I’m at the airport, getting ready to board a plane (one of my least favorite things ever). And although it’s the weekend of GenCon Indy, sadly, that’s not where I’m heading.
In fact, I may be heading to the “Reversed” GenCon: Las Vegas.
In Tarot, when cards are dealt upside down, they’re termed “reversed.” In some ways, reversed cards are the polar opposite, but in other ways they’re just another way at looking at the subject. Las Vegas is all about gaming. GenCon is all about gaming. Two different sorts, to be sure, but they’re related. Las Vegas is ungodly hot this time of year, and so is Indianapolis–one’s just a lot more humid. I have been to both places and made the ill-advised decision to get spectacularly drunk the night before my flight out. I’ve been thinking of the other ways that these two potential trips are both different and the same:
1. Dice figure heavily in both. But in Vegas, they frown on you bringing your own to the table.
2. People in weird costumes will walk around posing. But at GenCon, they’re much better.
3. People are always giving me business cards. Except in Las Vegas, they’re for prostitutes and at GenCon they’re for authors (who don’t like that comparison, so stop thinking it).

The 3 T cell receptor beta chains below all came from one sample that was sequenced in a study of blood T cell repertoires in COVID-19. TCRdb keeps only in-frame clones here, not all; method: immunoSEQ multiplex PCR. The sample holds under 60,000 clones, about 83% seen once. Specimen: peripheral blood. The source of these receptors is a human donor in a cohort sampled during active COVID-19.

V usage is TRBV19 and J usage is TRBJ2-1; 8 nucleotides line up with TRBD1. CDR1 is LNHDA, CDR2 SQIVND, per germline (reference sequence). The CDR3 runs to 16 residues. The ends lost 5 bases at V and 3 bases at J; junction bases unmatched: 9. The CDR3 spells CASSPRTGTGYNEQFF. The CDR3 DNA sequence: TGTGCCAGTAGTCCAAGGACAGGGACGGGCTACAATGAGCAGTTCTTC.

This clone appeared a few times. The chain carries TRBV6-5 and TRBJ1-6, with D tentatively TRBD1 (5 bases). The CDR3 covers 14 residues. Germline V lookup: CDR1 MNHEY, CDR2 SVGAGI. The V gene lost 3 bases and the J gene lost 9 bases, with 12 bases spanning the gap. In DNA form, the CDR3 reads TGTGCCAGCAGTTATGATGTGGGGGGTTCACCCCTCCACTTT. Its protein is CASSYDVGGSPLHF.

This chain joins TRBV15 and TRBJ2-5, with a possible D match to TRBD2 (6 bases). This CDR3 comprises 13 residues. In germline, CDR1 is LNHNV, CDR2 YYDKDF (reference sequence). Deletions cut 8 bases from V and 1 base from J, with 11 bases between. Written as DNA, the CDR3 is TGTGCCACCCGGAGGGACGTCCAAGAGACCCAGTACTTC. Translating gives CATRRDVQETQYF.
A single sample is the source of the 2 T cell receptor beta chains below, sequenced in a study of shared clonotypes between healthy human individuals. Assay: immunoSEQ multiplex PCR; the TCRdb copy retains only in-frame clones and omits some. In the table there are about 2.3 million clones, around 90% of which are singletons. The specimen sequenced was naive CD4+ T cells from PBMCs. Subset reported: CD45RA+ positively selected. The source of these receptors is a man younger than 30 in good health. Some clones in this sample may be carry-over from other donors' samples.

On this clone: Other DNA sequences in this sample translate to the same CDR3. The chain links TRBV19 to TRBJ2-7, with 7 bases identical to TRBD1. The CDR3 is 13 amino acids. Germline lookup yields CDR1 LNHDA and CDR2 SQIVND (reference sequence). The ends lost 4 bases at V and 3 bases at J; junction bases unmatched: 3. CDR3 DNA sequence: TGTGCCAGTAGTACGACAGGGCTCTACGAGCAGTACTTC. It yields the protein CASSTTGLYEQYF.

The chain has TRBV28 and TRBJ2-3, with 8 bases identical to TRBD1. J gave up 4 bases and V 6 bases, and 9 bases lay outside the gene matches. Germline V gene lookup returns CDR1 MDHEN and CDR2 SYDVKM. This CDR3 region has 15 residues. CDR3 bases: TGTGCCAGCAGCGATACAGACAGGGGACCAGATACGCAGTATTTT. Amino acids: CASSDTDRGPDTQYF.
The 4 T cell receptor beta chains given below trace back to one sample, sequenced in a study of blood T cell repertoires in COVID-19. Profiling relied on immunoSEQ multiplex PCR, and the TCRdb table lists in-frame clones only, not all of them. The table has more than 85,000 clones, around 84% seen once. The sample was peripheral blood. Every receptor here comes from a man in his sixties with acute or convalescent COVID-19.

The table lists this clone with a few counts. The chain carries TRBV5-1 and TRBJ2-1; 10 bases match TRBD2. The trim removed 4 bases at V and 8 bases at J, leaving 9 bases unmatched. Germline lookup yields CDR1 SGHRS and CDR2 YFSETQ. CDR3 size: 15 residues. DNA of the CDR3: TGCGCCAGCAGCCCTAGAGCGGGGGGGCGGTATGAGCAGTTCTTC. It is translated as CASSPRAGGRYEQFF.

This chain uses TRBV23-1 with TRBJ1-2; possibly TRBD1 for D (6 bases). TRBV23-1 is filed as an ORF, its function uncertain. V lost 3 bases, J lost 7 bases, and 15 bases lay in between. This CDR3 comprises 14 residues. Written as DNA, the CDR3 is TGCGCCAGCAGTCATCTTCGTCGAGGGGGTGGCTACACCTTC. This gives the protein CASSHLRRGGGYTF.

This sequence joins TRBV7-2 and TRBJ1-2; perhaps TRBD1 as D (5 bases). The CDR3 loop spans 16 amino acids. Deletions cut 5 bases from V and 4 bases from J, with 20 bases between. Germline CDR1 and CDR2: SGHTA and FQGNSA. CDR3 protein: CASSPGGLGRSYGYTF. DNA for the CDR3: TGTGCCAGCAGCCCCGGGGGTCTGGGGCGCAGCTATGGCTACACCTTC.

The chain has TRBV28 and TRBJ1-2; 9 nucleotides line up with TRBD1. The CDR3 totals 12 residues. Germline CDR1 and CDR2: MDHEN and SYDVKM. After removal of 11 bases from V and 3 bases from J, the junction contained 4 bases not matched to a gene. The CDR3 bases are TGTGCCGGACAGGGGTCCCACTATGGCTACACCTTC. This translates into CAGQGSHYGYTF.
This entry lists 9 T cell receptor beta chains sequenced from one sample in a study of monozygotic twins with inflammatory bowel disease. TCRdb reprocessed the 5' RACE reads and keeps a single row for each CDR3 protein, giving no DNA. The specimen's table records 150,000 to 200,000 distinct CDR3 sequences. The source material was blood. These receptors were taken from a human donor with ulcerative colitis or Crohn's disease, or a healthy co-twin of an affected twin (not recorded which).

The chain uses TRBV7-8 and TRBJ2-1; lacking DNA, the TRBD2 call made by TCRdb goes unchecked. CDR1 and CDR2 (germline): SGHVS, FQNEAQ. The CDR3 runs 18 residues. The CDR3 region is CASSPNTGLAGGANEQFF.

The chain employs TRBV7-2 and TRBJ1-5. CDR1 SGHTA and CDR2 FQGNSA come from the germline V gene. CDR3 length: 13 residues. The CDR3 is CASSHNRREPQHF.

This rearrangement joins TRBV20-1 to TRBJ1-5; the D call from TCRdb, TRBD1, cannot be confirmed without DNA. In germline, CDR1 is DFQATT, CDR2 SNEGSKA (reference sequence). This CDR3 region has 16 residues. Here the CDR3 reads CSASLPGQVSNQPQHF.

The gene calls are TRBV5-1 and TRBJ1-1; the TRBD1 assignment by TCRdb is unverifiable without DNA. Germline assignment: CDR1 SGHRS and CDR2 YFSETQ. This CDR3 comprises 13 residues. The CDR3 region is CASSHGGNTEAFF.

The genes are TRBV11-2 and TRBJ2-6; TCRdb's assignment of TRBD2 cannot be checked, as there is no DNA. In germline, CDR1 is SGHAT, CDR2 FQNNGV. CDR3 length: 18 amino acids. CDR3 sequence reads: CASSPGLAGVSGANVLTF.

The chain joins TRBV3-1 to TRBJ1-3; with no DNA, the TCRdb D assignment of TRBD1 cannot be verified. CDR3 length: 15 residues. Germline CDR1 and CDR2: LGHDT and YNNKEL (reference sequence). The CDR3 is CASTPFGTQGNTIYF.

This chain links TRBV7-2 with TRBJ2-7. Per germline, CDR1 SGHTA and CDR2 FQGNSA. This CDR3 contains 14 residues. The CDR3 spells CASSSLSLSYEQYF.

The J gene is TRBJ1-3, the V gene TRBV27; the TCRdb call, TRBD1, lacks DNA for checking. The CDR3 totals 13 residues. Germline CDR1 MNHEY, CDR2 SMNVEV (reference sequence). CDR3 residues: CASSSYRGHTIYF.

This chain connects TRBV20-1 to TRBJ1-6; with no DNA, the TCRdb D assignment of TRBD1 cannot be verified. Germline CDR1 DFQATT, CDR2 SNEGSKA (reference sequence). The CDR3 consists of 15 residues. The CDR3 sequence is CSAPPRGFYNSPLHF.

4. People give me odd looks–in Vegas, because I’m dressed too casual and at GenCon because (aside from the WotC uniform) I was always dressed too fancy.
(Another big “reversal”: I highly doubt anyone will come up to me in Vegas and ask if I’m Erin M. Evans, the author of The God Catcher, which they LOVED. Then again, when no one does it, in Vegas, I won’t feel bummed.*)
Here’s a big difference: Las Vegas is the sort of place where I’m prepared to not be myself. I’m prepared to look chic and trendy and have my nails unchipped and my makeup done (until I sweat it off). Once I’m off the plane, the ponytail holder is going in the toiletries bag–the hair only goes up with purpose.
A little of this is fun, in my book. I like pretending I’m glamorous and I care about this stuff. I do, a little. Mostly in erratic spurts.
But the nice thing about conventions is, I feel like it’s a lot easier to just be yourself. People might be confused why I decided to rock a silk party dress to the Dragonlance Anniversary Party last year, but it wasn’t a big deal. There’s definitely not a big feminist gamer presence at GenCon (though I hear there’s a cool Women in Gaming track I wish I could go to) but I still found places to have great conversations. There’s something for everyone, and everyone has something.
*If you are one of these people, and you would like to tell someone you think my book was awesome and you can’t wait to read the next one, please seek out Susan Morris, James Wyatt, or Bill Slavicsek. Feel free to lay it on thick. 😉